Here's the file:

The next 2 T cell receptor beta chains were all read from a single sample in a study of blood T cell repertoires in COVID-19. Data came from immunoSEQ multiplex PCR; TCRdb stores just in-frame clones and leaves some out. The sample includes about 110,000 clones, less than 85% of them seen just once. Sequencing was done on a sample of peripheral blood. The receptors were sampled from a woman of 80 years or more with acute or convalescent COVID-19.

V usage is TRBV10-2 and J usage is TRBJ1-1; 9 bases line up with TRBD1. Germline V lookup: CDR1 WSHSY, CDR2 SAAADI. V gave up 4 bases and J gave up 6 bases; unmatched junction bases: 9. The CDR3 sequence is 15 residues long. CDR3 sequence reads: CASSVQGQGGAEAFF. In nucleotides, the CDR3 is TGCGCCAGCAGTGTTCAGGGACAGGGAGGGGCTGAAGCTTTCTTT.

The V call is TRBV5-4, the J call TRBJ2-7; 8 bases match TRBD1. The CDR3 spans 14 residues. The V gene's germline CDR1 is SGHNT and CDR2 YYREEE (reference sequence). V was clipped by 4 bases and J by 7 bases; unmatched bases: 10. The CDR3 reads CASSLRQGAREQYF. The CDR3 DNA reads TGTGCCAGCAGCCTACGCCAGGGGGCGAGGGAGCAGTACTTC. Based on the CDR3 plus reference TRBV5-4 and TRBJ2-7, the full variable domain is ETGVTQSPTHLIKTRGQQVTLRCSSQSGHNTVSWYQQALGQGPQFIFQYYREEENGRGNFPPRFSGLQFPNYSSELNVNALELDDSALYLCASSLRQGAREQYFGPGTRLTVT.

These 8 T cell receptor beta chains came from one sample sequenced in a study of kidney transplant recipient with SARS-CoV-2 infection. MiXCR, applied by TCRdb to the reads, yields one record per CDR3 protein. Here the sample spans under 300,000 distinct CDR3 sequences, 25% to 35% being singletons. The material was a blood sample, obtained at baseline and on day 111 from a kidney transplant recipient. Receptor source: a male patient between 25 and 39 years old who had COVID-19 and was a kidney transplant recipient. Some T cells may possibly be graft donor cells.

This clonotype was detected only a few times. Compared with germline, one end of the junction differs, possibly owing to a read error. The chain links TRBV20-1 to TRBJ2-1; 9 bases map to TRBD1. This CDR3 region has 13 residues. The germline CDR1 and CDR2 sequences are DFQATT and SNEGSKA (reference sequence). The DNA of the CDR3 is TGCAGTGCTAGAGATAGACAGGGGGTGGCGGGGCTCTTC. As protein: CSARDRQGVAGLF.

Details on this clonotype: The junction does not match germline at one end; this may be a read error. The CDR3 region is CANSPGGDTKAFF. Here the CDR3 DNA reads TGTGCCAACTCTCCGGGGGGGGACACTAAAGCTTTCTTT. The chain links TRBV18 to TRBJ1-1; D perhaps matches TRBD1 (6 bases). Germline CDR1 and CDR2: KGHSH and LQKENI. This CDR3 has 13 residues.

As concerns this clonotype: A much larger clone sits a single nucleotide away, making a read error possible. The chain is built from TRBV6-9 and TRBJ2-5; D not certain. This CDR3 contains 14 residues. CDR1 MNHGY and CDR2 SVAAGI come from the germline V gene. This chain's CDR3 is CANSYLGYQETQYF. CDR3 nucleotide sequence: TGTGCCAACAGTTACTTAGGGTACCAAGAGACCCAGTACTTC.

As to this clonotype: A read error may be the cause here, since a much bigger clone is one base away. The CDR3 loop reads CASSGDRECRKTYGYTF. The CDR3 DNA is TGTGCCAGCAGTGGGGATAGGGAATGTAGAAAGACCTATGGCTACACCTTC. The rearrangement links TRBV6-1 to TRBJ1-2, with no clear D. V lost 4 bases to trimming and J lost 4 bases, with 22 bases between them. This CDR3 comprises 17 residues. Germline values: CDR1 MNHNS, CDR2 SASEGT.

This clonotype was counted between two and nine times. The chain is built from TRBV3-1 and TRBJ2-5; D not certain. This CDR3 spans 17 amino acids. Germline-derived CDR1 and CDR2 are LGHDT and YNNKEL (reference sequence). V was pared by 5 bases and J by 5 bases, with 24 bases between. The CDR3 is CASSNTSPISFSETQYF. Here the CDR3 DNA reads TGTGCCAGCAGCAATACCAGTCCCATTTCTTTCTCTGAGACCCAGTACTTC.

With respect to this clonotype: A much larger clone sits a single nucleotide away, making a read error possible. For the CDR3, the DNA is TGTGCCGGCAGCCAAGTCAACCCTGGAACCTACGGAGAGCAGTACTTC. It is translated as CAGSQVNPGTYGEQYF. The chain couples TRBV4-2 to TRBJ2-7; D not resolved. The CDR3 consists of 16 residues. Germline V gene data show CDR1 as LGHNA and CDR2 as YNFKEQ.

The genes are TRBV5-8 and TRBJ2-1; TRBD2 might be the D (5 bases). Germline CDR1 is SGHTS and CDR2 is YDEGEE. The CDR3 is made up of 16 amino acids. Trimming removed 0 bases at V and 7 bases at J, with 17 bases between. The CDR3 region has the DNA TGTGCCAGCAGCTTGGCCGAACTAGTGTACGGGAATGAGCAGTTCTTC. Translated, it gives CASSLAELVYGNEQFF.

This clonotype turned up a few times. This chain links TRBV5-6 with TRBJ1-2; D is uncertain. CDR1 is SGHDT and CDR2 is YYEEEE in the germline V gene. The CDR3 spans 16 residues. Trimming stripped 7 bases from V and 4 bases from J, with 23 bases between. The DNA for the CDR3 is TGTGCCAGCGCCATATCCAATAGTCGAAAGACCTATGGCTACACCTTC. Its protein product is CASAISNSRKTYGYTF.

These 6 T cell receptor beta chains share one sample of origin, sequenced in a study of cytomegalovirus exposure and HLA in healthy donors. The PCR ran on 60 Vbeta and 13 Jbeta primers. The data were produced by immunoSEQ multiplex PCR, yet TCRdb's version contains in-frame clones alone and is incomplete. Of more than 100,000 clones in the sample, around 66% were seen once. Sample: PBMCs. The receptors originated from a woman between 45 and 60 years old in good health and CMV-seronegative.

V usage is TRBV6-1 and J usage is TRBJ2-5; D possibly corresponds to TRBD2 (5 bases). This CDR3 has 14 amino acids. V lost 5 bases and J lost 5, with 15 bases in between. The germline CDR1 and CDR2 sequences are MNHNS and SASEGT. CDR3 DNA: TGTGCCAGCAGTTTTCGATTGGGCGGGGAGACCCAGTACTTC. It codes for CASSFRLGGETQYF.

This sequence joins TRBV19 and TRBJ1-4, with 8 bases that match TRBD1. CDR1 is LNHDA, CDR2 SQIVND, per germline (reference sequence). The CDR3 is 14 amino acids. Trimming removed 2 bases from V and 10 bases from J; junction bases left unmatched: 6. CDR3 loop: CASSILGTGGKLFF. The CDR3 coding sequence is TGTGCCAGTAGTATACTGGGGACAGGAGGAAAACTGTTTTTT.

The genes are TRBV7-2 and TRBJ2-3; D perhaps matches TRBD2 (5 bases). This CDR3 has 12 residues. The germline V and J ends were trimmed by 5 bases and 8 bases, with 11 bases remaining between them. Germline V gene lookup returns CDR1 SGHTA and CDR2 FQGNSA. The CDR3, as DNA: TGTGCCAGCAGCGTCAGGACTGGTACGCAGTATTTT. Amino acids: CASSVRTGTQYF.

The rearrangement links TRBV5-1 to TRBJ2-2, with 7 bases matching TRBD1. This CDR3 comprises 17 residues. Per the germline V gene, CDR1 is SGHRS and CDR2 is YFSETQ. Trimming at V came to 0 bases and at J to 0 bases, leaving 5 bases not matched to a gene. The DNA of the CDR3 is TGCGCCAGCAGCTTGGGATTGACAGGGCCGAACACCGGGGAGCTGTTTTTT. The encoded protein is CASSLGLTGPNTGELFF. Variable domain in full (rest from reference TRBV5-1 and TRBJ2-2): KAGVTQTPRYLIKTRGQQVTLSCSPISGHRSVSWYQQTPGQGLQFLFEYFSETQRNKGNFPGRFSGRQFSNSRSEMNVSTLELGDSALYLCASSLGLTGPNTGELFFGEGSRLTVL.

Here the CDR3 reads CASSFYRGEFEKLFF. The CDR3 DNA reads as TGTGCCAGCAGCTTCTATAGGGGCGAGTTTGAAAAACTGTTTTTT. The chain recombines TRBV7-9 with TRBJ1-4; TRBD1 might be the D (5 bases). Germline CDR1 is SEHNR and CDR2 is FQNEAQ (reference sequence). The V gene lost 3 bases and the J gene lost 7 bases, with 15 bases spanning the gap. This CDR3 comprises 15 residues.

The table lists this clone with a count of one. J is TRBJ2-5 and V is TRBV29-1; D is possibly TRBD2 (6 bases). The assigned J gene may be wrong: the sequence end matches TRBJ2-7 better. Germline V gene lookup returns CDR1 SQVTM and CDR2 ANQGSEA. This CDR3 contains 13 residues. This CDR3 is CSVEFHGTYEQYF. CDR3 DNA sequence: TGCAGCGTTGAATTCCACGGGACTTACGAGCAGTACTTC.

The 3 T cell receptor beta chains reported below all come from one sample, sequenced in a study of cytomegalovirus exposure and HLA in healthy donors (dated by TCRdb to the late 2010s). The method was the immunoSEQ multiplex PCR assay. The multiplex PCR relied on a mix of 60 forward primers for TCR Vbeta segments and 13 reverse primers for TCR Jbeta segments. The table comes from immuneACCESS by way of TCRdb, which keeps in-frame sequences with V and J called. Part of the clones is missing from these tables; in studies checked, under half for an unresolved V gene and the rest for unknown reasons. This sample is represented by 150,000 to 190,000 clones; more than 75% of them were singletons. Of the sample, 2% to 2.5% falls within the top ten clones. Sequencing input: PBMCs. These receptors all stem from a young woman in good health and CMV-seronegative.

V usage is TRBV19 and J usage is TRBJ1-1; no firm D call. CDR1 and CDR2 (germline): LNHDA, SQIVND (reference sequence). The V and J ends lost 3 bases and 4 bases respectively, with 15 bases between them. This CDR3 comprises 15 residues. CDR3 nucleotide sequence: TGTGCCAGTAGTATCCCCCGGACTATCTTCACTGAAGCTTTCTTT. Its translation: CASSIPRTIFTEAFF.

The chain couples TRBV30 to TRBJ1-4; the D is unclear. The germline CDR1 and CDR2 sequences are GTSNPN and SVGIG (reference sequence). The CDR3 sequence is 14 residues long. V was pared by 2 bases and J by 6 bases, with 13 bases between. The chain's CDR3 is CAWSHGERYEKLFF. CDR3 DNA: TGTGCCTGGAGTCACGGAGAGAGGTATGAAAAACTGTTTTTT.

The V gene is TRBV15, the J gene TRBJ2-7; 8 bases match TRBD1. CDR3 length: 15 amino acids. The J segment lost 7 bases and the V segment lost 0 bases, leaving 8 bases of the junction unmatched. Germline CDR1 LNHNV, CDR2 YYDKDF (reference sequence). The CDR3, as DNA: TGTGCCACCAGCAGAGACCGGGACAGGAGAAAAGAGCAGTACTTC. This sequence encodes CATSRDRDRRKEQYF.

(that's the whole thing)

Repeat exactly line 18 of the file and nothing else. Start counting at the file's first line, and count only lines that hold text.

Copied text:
Here the CDR3 reads CASSFYRGEFEKLFF. The CDR3 DNA reads as TGTGCCAGCAGCTTCTATAGGGGCGAGTTTGAAAAACTGTTTTTT. The chain recombines TRBV7-9 with TRBJ1-4; TRBD1 might be the D (5 bases). Germline CDR1 is SEHNR and CDR2 is FQNEAQ (reference sequence). The V gene lost 3 bases and the J gene lost 7 bases, with 15 bases spanning the gap. This CDR3 comprises 15 residues.